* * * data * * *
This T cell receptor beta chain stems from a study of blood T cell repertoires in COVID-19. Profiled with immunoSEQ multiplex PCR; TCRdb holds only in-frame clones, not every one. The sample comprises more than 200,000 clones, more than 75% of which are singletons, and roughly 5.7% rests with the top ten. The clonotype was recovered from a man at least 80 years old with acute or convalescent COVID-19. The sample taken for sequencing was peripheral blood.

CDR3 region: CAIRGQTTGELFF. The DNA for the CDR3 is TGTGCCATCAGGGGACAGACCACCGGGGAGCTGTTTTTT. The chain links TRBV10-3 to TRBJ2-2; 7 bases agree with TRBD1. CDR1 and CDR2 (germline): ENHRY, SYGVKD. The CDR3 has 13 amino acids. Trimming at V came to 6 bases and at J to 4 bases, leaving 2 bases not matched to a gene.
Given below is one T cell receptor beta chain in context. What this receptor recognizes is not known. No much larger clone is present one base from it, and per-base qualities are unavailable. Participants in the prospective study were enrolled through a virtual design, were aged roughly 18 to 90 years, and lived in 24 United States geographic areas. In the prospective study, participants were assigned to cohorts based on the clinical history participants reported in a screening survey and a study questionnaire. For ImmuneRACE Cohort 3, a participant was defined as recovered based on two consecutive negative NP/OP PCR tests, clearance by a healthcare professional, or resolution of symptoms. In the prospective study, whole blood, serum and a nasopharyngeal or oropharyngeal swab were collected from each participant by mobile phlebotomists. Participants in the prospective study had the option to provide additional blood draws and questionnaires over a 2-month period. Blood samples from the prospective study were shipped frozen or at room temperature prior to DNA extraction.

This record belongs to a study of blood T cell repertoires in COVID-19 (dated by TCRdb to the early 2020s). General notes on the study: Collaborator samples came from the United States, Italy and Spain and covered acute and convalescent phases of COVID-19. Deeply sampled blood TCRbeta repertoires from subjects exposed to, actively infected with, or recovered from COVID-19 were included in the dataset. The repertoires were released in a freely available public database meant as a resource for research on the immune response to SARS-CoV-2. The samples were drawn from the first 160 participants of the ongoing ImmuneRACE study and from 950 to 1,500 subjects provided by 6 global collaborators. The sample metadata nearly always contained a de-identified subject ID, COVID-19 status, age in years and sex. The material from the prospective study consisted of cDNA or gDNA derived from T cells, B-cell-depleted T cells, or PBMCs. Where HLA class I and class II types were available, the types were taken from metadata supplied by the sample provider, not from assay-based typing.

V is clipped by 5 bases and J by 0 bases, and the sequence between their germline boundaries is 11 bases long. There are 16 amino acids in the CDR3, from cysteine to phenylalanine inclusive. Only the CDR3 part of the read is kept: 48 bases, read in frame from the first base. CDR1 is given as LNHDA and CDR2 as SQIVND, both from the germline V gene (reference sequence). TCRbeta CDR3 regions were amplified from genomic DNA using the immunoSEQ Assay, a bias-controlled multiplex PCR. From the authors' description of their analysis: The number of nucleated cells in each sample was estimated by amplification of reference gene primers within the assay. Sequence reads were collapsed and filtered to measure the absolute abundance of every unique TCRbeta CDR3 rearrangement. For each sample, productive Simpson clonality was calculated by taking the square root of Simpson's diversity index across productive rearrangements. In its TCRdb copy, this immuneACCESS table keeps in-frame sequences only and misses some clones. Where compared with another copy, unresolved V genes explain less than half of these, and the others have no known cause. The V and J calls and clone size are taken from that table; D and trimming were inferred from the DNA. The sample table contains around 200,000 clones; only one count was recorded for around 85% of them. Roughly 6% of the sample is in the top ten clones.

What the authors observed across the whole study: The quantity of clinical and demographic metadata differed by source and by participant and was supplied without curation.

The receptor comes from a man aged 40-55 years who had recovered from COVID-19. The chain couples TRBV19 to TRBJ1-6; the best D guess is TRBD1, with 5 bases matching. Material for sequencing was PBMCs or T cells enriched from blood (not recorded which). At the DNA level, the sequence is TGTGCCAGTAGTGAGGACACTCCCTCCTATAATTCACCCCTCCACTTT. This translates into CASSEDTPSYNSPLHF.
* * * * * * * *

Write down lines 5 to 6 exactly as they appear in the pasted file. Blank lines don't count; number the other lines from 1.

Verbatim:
V is clipped by 5 bases and J by 0 bases, and the sequence between their germline boundaries is 11 bases long. There are 16 amino acids in the CDR3, from cysteine to phenylalanine inclusive. Only the CDR3 part of the read is kept: 48 bases, read in frame from the first base. CDR1 is given as LNHDA and CDR2 as SQIVND, both from the germline V gene (reference sequence). TCRbeta CDR3 regions were amplified from genomic DNA using the immunoSEQ Assay, a bias-controlled multiplex PCR. From the authors' description of their analysis: The number of nucleated cells in each sample was estimated by amplification of reference gene primers within the assay. Sequence reads were collapsed and filtered to measure the absolute abundance of every unique TCRbeta CDR3 rearrangement. For each sample, productive Simpson clonality was calculated by taking the square root of Simpson's diversity index across productive rearrangements. In its TCRdb copy, this immuneACCESS table keeps in-frame sequences only and misses some clones. Where compared with another copy, unresolved V genes explain less than half of these, and the others have no known cause. The V and J calls and clone size are taken from that table; D and trimming were inferred from the DNA. The sample table contains around 200,000 clones; only one count was recorded for around 85% of them. Roughly 6% of the sample is in the top ten clones.

What the authors observed across the whole study: The quantity of clinical and demographic metadata differed by source and by participant and was supplied without curation.